Pragyan CTF might not have been on the CTFTime timetable this year but it ran during the week so we took part. We in fact finished 2nd outright with 1251 points. Equal in points to first place but arriving there later and only one challenge remained unsolved.
A minor 35 points for this harmless looking stego challenge so how hard can it be? In fact it was one of the last challenges I solved, probably due to the use of a cipher I had never heard of. It had only a 5% solve rate too so I guess a lot of folks struggled.
Actually before I go into the solution, that was an overarching theme of Pragyan for me, ciphers…. soooo mannnyyyy ciphers. I believe almost every challenge wound up with some ciphertext you had to solve. So it was fun like that.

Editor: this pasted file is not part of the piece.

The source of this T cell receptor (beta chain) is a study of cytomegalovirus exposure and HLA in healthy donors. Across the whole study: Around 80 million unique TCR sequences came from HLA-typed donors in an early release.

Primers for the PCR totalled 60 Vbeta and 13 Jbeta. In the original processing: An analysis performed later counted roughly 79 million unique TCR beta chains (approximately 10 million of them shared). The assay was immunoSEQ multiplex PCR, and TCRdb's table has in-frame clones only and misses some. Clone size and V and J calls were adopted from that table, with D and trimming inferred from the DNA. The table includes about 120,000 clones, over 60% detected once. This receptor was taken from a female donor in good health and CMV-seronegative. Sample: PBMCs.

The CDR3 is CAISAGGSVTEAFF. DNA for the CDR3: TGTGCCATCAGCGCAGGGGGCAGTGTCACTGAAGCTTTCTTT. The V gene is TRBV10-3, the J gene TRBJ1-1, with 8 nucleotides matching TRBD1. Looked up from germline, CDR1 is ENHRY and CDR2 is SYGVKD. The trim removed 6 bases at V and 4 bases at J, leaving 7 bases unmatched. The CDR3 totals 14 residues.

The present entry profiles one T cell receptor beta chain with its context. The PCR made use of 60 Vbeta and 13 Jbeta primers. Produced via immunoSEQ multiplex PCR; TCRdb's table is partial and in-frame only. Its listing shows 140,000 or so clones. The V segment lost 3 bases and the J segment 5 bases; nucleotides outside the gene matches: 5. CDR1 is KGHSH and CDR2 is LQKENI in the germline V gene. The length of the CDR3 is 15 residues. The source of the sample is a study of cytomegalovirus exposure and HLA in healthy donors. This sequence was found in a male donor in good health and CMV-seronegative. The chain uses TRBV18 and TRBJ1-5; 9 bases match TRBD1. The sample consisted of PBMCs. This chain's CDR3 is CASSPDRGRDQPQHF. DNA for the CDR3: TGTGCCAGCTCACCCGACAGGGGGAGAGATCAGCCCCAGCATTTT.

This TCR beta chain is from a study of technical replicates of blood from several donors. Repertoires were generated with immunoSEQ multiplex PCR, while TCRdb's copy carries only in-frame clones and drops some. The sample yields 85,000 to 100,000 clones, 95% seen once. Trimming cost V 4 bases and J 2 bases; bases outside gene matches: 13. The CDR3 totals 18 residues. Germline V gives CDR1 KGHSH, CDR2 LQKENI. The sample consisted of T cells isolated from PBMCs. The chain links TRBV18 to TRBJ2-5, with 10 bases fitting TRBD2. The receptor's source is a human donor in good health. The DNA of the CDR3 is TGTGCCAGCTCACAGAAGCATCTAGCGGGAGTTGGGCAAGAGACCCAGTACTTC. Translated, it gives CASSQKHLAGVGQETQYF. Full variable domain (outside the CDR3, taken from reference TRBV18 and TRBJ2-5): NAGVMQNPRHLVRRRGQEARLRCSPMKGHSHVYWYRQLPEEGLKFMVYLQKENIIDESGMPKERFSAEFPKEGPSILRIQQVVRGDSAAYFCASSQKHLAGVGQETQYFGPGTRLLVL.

This begins with an innocent image file which when downloaded quickly gives away a secret:
root@kali:~/pragyan/stego# file HP.png HP.png: PNG image data, 385 x 131, 8-bit colormap, non-interlaced root@kali:~/pragyan/stego# pngcheck HP.png HP.png additional data after IEND chunk ERROR: HP.png
Using strings we see this…
root@kali:~/pragyan/stego# strings HP.png IHDR ... IEND wherE ShOUld onE ReaLly lOoK fOr tHis flag
Hmm, at first I extracted the uppercase characters resulting in a “ciphertext” of ESOUERLOKOH. We hammered this string into so many cipher solvers for literally days with no luck.
We then decided to look more into ciphers which involve the way the entire string was encoded, this lead us to the “Bacon” cipher. Using this cipher if we take each lowercase letter to represent an “A” and each uppercase character a “B” we get the string:
Which, using an online solver we get the plaintext “bydelta” which did turn out to be the flag.